Page 2 of 2 FirstFirst 12
Results 11 to 16 of 16
  1. #11
    Senior Member David Vaughn's Avatar
    Join Date
    Jul 2002
    Location
    Northern, CA
    Posts
    13,328


    1 out of 1 members found this post helpful.
    Oh yeah...one other thing...Mic Drop!!!
    David Vaughn
    Technical Writer/Blu-ray Reviewer
    Sound and Vision Magazine

  2. #12
    Senior Member
    Join Date
    Feb 2013
    Location
    Upstate NY
    Posts
    283


    1 out of 1 members found this post helpful.
    Wonderfully clear thinking Dave, and the tax bill has a long way to go till passage. And lets not forget the Republican's ability to snatch defeat from the jaws of victory. I had to laugh at Jerry's comment too, he's "low level" in the 1%. LOL. He never misses a chance to pat himself on the back. I'm sure no one here is shedding any crocodile tears.
    Last edited by jive420; 11-07-2017 at 03:04 PM.

  3. #13
    Senior Member David Vaughn's Avatar
    Join Date
    Jul 2002
    Location
    Northern, CA
    Posts
    13,328


    According to this article, I'm not even in the Top 10% and I make a pretty good living. If Jerry's in the Top 1% (per these numbers), he needs to pay his fair share (according to the Democrats):

    How Much Income Puts You in the Top 1%, 5%, 10%?

    By Rebecca Lake | September 15, 2016 — 3:58 PM EDT SHARE






    Incomes have been making news this week. But when you read all those stories about the 5% or the storied 1% – or even the top 10% – how much money do you need to pull in to be in one of those groups? Here's the answer.

    ​The discussion started when the U.S. Census Bureau released data which showed that median household incomes increased 5.2% between 2014 and 2015. The announcement made headlines because it was the first significant jump in earnings reported since the 2007 pre-Recession era (see Incomes Jump, Says Census. Who's Doing Best?) .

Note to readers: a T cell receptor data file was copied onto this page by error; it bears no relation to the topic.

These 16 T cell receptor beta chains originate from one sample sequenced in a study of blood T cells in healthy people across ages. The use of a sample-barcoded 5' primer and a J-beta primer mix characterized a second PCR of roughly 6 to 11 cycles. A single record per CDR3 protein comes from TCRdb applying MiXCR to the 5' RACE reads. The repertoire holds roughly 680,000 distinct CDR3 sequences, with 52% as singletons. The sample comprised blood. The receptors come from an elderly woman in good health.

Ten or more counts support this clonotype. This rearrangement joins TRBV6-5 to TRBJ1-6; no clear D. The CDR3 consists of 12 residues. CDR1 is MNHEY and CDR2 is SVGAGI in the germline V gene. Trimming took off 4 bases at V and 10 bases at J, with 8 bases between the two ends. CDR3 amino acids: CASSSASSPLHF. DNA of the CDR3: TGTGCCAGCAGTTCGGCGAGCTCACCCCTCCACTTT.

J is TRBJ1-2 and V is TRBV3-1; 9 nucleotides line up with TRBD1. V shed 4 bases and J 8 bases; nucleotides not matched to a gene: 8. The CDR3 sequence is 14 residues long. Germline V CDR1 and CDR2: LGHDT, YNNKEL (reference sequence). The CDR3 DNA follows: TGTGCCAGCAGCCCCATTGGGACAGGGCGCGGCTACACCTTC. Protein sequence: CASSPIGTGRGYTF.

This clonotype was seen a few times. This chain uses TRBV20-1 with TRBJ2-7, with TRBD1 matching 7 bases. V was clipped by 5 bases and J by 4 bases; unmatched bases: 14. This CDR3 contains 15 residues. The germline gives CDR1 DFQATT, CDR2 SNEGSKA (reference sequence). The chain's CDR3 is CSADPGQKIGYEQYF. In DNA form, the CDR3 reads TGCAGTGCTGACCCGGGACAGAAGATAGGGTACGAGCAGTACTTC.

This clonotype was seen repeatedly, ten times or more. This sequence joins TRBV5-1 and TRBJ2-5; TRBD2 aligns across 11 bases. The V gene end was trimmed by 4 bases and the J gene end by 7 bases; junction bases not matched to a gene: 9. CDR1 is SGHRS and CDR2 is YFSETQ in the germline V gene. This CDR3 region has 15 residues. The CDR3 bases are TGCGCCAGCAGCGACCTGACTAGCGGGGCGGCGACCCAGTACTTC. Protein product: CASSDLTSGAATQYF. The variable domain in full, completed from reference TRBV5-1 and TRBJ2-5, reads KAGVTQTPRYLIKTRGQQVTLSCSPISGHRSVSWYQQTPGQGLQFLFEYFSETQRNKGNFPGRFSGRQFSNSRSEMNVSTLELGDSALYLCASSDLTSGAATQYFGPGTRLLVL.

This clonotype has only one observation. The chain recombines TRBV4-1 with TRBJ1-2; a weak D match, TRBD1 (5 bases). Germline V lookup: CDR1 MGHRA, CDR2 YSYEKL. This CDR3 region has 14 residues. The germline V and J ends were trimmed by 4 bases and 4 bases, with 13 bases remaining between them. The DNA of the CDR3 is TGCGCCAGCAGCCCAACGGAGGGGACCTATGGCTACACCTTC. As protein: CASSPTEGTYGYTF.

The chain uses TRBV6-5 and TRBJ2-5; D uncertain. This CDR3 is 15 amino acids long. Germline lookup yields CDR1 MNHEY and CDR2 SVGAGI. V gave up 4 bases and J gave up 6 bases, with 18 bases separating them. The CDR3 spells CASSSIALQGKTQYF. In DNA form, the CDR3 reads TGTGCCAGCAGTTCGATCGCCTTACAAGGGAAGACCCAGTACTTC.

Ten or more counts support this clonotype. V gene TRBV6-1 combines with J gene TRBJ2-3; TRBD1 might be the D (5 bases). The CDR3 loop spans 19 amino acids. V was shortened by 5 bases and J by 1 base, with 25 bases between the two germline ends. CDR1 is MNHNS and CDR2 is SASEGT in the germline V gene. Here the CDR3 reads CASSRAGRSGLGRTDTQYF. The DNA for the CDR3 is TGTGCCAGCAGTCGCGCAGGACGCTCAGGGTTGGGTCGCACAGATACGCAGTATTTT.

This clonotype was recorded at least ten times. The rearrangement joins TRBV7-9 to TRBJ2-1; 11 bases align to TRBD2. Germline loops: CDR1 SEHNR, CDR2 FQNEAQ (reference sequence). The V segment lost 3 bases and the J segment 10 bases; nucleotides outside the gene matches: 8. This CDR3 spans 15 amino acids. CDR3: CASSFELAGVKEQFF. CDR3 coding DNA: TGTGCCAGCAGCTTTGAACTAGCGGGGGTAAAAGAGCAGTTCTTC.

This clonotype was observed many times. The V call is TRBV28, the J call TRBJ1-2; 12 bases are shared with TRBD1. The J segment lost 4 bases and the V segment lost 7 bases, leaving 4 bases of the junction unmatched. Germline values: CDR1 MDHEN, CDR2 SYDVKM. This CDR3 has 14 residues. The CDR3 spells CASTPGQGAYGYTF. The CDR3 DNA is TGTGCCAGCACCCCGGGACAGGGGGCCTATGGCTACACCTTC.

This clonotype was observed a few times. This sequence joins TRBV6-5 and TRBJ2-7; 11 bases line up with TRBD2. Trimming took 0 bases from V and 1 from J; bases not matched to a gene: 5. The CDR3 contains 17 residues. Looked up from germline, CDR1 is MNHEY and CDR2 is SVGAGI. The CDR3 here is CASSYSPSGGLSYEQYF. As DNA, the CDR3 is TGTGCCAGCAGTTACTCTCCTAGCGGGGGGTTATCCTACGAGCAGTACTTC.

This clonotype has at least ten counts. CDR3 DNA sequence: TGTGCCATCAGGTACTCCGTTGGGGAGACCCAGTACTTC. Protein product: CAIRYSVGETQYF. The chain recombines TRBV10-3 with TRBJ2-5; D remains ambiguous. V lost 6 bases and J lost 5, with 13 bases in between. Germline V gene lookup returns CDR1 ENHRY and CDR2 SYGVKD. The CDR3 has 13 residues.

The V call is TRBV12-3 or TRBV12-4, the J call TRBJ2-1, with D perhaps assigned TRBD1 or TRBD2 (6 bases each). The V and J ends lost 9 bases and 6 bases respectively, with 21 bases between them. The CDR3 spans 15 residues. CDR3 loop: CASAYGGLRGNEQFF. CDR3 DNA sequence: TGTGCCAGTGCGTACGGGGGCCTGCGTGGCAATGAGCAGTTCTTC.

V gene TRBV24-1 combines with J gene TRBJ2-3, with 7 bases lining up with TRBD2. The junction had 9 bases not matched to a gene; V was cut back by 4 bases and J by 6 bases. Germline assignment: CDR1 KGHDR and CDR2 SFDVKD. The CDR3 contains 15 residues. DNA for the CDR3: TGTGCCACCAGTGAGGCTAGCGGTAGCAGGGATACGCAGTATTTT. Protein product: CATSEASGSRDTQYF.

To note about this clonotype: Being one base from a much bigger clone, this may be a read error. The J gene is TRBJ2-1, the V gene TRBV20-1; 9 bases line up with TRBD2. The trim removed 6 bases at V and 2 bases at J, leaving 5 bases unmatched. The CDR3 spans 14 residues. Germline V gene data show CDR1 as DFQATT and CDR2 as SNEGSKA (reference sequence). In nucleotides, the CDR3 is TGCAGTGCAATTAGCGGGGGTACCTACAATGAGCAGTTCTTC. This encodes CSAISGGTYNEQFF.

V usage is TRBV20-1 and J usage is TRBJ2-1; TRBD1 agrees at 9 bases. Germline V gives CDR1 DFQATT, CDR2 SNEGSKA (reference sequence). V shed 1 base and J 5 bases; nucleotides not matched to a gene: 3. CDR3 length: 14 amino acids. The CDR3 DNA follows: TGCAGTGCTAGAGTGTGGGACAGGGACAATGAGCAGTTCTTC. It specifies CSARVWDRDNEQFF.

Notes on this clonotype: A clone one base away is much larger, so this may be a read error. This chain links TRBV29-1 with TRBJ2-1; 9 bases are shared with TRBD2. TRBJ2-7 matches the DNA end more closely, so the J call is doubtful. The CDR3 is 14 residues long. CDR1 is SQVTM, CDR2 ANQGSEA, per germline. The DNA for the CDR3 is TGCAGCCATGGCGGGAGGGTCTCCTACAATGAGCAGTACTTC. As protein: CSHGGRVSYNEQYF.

According to the Bureau’s 2015 Income, Poverty and Health Insurance Coverage in the United States report, incomes grew across the board in 2015. Those at the lower end of the income scale saw their pay increases, as did those pulling in six-figure paydays.

    Among the top 5% of earners, median household incomes climbed by 0.9%. While that boost seems small compared to the 1.9% increase reported among the bottom fifth of all earners, it means that it takes an even bigger paycheck to make it into the relatively small club of Americans who draw the largest salaries.
    How Much Do You Need?


    The top 5% of households earn an annual income of $214,462 or higher, according to the Census Bureau. That’s nearly four times the 2015 nationwide median household income of $56,516. The average income among those in the top 5% climbed to $350,870. Overall, this group lays claim to a 22.1% share of total household income in the U.S. Source:
    To be certified as a one-percenter, you’ll need to bring in even more income each year. According to statistical data from the Internal Revenue Service (IRS), the top 1% had an adjusted gross income of $465,626 or higher for the 2014 tax year. The Washington Center for Equitable Growth put the average household income for this group at $1,260,508 for 2014.